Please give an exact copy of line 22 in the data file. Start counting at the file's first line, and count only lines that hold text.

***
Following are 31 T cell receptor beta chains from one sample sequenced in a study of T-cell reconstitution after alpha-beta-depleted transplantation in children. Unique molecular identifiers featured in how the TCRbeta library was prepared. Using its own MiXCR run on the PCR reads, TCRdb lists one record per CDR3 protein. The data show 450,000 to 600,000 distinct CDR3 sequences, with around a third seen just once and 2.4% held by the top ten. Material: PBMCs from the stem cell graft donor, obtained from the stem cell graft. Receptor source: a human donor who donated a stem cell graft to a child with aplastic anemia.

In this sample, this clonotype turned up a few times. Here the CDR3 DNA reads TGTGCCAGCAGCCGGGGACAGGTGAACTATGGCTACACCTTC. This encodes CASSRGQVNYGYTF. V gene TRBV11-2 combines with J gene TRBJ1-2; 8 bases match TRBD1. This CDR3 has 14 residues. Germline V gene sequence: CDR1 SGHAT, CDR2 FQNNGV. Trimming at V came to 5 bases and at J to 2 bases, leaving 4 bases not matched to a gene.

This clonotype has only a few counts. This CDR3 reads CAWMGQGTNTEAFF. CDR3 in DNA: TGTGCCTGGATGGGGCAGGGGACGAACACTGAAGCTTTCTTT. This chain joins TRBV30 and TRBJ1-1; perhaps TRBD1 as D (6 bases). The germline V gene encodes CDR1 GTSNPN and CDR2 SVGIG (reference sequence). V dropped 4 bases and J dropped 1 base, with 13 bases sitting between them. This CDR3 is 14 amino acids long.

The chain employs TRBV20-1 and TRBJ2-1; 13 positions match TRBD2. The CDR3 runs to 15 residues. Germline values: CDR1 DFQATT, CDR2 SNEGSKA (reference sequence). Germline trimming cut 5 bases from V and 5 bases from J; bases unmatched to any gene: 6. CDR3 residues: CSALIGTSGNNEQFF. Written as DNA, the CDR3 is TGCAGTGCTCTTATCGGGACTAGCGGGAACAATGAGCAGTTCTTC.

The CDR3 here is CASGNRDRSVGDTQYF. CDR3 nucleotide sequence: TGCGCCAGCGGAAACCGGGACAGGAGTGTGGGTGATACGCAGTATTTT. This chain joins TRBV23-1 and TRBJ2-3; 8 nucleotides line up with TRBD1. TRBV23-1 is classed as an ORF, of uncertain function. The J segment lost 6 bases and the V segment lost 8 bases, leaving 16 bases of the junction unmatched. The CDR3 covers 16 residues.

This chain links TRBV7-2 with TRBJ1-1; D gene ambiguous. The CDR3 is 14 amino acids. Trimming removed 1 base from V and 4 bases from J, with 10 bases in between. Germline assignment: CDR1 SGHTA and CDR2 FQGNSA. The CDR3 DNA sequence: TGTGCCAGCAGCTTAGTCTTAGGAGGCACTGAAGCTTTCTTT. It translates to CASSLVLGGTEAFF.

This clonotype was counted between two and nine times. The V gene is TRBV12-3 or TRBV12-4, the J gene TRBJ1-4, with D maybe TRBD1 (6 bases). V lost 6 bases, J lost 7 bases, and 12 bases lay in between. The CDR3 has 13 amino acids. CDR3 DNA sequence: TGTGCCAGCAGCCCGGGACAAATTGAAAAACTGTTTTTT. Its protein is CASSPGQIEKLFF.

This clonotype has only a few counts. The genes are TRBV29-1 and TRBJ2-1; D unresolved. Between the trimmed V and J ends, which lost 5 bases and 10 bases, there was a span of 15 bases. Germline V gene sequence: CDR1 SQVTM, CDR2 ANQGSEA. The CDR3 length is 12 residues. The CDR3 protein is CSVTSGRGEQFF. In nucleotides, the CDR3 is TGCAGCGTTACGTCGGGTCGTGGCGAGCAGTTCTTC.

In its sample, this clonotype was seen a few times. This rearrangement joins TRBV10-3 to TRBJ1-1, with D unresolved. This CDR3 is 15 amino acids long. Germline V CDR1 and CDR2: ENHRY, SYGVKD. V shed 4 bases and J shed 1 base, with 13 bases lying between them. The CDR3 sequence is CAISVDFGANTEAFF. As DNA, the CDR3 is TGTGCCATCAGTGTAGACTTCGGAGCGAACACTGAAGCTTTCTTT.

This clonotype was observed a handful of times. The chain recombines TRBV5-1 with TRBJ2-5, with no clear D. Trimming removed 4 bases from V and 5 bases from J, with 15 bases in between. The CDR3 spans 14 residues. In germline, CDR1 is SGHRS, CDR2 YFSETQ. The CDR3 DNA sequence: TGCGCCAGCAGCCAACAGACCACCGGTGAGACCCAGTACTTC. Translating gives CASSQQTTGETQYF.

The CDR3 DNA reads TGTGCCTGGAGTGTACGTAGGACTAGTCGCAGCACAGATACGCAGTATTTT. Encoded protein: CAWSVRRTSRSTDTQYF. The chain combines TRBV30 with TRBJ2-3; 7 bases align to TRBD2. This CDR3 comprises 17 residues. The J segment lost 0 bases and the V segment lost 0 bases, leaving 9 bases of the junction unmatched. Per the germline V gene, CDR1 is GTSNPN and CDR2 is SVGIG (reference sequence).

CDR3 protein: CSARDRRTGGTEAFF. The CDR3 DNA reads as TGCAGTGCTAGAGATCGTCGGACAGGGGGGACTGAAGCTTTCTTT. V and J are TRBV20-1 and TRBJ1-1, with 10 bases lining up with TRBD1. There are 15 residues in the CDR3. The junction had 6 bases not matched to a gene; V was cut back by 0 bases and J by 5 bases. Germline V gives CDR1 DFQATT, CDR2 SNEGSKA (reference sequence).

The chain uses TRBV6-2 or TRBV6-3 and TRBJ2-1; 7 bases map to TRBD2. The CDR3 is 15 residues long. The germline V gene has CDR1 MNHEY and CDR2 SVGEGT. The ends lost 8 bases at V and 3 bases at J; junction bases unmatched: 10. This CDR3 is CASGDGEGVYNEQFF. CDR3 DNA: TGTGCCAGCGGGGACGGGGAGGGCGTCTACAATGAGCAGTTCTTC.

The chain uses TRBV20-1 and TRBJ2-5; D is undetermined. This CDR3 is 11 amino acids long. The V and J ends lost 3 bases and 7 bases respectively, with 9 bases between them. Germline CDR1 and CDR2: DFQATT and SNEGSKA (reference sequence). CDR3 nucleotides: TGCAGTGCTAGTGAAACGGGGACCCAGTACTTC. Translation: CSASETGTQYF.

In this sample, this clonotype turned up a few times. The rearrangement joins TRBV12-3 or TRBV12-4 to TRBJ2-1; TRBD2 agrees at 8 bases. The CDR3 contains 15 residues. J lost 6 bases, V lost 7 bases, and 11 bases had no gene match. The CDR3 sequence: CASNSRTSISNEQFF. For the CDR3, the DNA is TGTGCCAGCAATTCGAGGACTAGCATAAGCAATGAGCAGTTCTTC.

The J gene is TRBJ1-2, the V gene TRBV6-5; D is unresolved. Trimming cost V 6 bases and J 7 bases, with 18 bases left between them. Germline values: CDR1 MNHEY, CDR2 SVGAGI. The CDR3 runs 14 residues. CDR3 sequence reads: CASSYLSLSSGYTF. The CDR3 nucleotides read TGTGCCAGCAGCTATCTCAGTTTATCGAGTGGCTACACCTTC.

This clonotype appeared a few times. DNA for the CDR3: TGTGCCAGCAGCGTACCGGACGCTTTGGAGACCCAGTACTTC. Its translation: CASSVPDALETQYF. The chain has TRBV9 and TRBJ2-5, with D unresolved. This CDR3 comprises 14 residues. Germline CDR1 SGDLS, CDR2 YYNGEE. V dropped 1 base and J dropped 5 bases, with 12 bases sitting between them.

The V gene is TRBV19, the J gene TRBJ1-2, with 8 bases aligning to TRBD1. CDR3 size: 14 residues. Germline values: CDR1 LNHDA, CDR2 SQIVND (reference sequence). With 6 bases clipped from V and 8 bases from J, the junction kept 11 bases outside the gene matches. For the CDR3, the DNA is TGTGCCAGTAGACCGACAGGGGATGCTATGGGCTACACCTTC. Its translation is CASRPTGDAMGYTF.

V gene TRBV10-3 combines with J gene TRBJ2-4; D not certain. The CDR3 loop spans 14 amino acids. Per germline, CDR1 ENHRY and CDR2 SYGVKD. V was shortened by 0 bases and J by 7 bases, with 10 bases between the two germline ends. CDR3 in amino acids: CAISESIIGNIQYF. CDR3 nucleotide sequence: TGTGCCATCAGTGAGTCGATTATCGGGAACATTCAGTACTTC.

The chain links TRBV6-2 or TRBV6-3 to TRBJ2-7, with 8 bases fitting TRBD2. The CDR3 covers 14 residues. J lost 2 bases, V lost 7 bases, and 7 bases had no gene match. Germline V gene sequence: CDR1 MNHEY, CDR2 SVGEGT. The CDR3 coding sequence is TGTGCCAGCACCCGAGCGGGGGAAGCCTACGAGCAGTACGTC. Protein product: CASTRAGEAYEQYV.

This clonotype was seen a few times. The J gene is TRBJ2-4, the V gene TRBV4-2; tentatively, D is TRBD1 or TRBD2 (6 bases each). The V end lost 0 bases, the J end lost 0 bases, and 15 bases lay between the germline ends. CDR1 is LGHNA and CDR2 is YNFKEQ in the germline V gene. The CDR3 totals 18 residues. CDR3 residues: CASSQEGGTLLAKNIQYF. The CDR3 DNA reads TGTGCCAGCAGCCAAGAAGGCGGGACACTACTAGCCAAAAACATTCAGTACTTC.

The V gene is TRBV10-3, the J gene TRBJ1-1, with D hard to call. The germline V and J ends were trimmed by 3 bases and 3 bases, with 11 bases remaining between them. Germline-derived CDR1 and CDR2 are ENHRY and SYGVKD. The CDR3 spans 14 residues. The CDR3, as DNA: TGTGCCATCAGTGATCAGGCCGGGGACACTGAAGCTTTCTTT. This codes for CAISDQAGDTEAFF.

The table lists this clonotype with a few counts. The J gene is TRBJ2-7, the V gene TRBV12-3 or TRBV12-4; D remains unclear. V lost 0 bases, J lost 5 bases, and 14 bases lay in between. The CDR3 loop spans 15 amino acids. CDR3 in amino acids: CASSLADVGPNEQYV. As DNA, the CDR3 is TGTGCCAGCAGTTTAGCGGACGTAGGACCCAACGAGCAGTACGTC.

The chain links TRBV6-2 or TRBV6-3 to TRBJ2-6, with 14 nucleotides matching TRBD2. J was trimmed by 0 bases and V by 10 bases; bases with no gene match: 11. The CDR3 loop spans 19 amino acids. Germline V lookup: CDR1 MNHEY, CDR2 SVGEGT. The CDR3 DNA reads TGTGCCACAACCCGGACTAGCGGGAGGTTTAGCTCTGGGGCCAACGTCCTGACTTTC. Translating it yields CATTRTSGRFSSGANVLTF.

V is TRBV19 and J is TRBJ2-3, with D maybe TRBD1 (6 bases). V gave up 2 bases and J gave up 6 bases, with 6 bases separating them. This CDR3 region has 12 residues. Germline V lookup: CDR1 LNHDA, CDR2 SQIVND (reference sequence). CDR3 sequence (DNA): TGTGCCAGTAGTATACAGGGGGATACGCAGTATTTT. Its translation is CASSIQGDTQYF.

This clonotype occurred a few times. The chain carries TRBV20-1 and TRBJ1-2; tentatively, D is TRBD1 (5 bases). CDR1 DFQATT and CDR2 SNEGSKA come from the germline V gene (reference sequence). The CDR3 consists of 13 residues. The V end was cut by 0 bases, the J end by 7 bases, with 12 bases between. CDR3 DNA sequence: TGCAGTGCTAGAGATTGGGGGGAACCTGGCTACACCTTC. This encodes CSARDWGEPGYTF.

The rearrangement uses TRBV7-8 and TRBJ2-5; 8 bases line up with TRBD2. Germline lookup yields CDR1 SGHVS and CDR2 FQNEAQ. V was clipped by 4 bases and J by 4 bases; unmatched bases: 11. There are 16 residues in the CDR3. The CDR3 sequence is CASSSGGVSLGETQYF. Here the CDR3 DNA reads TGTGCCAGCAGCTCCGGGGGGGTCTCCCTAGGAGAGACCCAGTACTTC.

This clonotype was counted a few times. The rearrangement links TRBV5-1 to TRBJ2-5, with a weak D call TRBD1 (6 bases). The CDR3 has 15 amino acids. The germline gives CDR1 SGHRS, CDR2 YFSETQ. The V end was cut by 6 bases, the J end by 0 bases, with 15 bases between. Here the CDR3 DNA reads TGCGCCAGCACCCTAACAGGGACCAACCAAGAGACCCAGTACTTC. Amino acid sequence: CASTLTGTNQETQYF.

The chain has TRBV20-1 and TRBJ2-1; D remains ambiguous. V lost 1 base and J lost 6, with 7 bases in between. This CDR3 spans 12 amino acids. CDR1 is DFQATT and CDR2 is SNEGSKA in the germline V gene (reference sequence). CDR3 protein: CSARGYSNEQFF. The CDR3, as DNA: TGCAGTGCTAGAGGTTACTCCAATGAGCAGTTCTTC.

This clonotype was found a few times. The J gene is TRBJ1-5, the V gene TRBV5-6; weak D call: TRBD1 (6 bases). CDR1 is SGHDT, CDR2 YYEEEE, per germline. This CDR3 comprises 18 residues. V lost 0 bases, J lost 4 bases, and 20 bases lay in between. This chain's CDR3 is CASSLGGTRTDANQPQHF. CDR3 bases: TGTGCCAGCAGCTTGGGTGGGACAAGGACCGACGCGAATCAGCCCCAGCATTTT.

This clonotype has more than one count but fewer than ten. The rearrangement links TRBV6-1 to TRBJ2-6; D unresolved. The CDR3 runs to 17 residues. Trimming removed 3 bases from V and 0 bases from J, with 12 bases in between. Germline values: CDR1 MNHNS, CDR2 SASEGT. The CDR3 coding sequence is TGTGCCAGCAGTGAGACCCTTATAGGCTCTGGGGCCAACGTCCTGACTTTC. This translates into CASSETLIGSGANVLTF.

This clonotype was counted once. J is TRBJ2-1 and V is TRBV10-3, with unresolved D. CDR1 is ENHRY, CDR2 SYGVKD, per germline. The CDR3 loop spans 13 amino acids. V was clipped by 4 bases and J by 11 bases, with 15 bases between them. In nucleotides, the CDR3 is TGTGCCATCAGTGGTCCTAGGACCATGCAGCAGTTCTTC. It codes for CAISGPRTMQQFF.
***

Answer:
The V gene is TRBV10-3, the J gene TRBJ1-1, with D hard to call. The germline V and J ends were trimmed by 3 bases and 3 bases, with 11 bases remaining between them. Germline-derived CDR1 and CDR2 are ENHRY and SYGVKD. The CDR3 spans 14 residues. The CDR3, as DNA: TGTGCCATCAGTGATCAGGCCGGGGACACTGAAGCTTTCTTT. This codes for CAISDQAGDTEAFF.